SLÌ EILE HORSE POWER

HORSE POWER ON THE FARM

PHOTO 1

Jim ploughing with Qualitie and Quarota

Jim ploughing with Qualitie and Quarota

 

 

 

 

 

 

 

 

Jim (Slì Eile Mentor and Advisor) ploughing land on the farm with his two horses Qualitie and Quarota, preparing it to sow cereal rye seeds.

PHOTO 2

Tenants scattering cereal rye seeds

Tenants scattering cereal rye seeds

 

 

 

 

 

 

 

 

Tenants scattering cereal rye seeds

WINTER RYE: A RELIABLE WINTER  COVER CROP

Why Rye?  Cereal rye is an excellent winter cover crop because it rapidly produces a ground cover that holds soil in place against the forces of wind and water. Rye’s deep roots help prevent compaction in annually tilled fields, and because its roots are quite extensive, rye also has a positive effect on soil tilth.

Compared to other cereal grains, rye grows faster in autumn and produces more dry matter the following spring–up to 10,000 pounds per acre.

Rye is the most winter-hardy of all cereal grains, tolerating temperatures as low as -30°F once it is well established. It can germinate and grow at temperatures as low as 33°F, but it sure won’t grow very much when it’s that cold.

When sown in late autumn, around the time of the first light frost, winter rye is still able to put on just enough growth to provide some protection against soil erosion over the winter. High seeding rates should be used for late-sown winter covers to assure a decent amount of ground cover, since individual plants will be small.

PLOUGH HORSES

The plough horses had a quiet kind of dignity about them, a broad-shouldered grace if you like. It was almost as if they were at ease with themselves and the world around them, the long lines of the furrows shining in their wake.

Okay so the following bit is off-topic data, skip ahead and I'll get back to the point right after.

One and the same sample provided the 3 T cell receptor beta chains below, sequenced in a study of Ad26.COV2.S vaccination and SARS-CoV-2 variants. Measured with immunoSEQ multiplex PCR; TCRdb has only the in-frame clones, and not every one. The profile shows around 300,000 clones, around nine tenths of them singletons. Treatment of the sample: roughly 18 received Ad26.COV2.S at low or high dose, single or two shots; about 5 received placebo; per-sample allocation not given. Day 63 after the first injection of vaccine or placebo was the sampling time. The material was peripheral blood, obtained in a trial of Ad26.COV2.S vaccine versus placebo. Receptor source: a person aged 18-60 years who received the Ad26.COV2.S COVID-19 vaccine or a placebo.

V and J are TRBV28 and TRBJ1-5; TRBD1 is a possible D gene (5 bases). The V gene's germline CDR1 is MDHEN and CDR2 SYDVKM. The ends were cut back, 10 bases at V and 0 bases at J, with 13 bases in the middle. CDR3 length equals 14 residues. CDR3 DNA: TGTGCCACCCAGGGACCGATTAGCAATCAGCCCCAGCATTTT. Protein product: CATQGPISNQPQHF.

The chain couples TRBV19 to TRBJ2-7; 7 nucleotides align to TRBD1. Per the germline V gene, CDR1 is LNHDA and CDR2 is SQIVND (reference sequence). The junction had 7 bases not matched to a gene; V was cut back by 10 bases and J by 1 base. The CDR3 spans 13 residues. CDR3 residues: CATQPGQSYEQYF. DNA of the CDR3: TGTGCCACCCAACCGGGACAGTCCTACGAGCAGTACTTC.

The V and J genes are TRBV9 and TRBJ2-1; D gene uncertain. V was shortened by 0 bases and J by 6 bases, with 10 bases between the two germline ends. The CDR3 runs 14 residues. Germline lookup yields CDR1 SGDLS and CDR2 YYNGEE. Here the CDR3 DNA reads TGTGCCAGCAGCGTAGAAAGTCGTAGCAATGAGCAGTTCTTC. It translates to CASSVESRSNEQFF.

The ploughing of the field is an art form in itself; the relationship between horse and ploughman is especially close. It is as if they knew and understood each other without the need for words at all, the bond between them palpable in every move.

The plough is a tool used in farming for initial cultivation of soil in preparation for sowing seed or planting to loosen or turn the soil. Ploughs are traditionally drawn by working animals such as horses or cattle, but in modern times may be drawn by tractors. A plough may be made of wood, iron, or steel. It has been a basic instrument for most of recorded history, and represents one of the major advances in agriculture.

The primary purpose of ploughing is to turn over the upper layer of the soil, bringing fresh nutrients to the surface, while burying weeds, the remains of previous crops, and both crop and weed seeds, allowing them to break down. It also provides a seed-free medium for planting an alternate crop. In modern use, a ploughed field is typically left to dry out, and is then harrowed before planting. Plowing and cultivating a soil homogenizes and modifies the upper 12 to 25 cm of the soil to form a plow layer. In many soils, the majority of fine plant feeder roots can be found in the topsoil or plow layer.

Ploughs were initially human powered, but the process became considerably more efficient once animals were pressed into service. The first animal powered ploughs were undoubtedly pulled by oxen, and later in many areas by horses (generally draught horses) and mules, although various other animals have been used for this purpose.